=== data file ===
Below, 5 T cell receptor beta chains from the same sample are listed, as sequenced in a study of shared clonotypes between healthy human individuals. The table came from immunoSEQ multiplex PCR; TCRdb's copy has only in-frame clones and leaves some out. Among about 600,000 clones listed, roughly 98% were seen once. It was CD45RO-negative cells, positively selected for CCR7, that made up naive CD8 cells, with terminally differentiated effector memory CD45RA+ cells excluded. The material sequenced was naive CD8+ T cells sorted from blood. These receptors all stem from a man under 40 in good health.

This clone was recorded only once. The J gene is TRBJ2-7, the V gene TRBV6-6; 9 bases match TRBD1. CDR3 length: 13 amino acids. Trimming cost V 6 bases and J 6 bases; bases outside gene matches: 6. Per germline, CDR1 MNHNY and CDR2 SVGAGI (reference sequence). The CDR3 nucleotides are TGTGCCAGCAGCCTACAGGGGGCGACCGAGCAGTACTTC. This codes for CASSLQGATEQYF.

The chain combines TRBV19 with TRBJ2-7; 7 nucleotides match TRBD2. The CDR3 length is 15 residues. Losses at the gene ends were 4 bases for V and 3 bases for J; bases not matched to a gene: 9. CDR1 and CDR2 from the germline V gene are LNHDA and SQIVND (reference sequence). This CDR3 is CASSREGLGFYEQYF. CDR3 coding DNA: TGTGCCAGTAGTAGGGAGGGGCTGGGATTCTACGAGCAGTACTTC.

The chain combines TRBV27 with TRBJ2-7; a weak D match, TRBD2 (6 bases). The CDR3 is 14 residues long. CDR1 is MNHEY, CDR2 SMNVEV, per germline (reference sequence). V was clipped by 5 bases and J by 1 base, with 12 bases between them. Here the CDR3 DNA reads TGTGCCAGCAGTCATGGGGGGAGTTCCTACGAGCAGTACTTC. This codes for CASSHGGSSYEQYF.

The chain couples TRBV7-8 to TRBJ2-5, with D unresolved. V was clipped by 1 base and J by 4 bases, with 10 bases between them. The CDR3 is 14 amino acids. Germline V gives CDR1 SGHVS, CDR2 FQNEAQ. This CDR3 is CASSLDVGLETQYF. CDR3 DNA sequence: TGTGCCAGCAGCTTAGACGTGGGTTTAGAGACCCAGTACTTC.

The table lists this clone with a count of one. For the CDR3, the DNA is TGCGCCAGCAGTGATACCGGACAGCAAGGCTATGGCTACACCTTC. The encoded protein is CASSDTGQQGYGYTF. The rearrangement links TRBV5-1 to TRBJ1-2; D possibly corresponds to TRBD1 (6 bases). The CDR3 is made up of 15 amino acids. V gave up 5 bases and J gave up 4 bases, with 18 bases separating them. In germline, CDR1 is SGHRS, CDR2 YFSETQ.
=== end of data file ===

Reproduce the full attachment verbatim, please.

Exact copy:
Below, 5 T cell receptor beta chains from the same sample are listed, as sequenced in a study of shared clonotypes between healthy human individuals. The table came from immunoSEQ multiplex PCR; TCRdb's copy has only in-frame clones and leaves some out. Among about 600,000 clones listed, roughly 98% were seen once. It was CD45RO-negative cells, positively selected for CCR7, that made up naive CD8 cells, with terminally differentiated effector memory CD45RA+ cells excluded. The material sequenced was naive CD8+ T cells sorted from blood. These receptors all stem from a man under 40 in good health.

This clone was recorded only once. The J gene is TRBJ2-7, the V gene TRBV6-6; 9 bases match TRBD1. CDR3 length: 13 amino acids. Trimming cost V 6 bases and J 6 bases; bases outside gene matches: 6. Per germline, CDR1 MNHNY and CDR2 SVGAGI (reference sequence). The CDR3 nucleotides are TGTGCCAGCAGCCTACAGGGGGCGACCGAGCAGTACTTC. This codes for CASSLQGATEQYF.

The chain combines TRBV19 with TRBJ2-7; 7 nucleotides match TRBD2. The CDR3 length is 15 residues. Losses at the gene ends were 4 bases for V and 3 bases for J; bases not matched to a gene: 9. CDR1 and CDR2 from the germline V gene are LNHDA and SQIVND (reference sequence). This CDR3 is CASSREGLGFYEQYF. CDR3 coding DNA: TGTGCCAGTAGTAGGGAGGGGCTGGGATTCTACGAGCAGTACTTC.

The chain combines TRBV27 with TRBJ2-7; a weak D match, TRBD2 (6 bases). The CDR3 is 14 residues long. CDR1 is MNHEY, CDR2 SMNVEV, per germline (reference sequence). V was clipped by 5 bases and J by 1 base, with 12 bases between them. Here the CDR3 DNA reads TGTGCCAGCAGTCATGGGGGGAGTTCCTACGAGCAGTACTTC. This codes for CASSHGGSSYEQYF.

The chain couples TRBV7-8 to TRBJ2-5, with D unresolved. V was clipped by 1 base and J by 4 bases, with 10 bases between them. The CDR3 is 14 amino acids. Germline V gives CDR1 SGHVS, CDR2 FQNEAQ. This CDR3 is CASSLDVGLETQYF. CDR3 DNA sequence: TGTGCCAGCAGCTTAGACGTGGGTTTAGAGACCCAGTACTTC.

The table lists this clone with a count of one. For the CDR3, the DNA is TGCGCCAGCAGTGATACCGGACAGCAAGGCTATGGCTACACCTTC. The encoded protein is CASSDTGQQGYGYTF. The rearrangement links TRBV5-1 to TRBJ1-2; D possibly corresponds to TRBD1 (6 bases). The CDR3 is made up of 15 amino acids. V gave up 5 bases and J gave up 4 bases, with 18 bases separating them. In germline, CDR1 is SGHRS, CDR2 YFSETQ.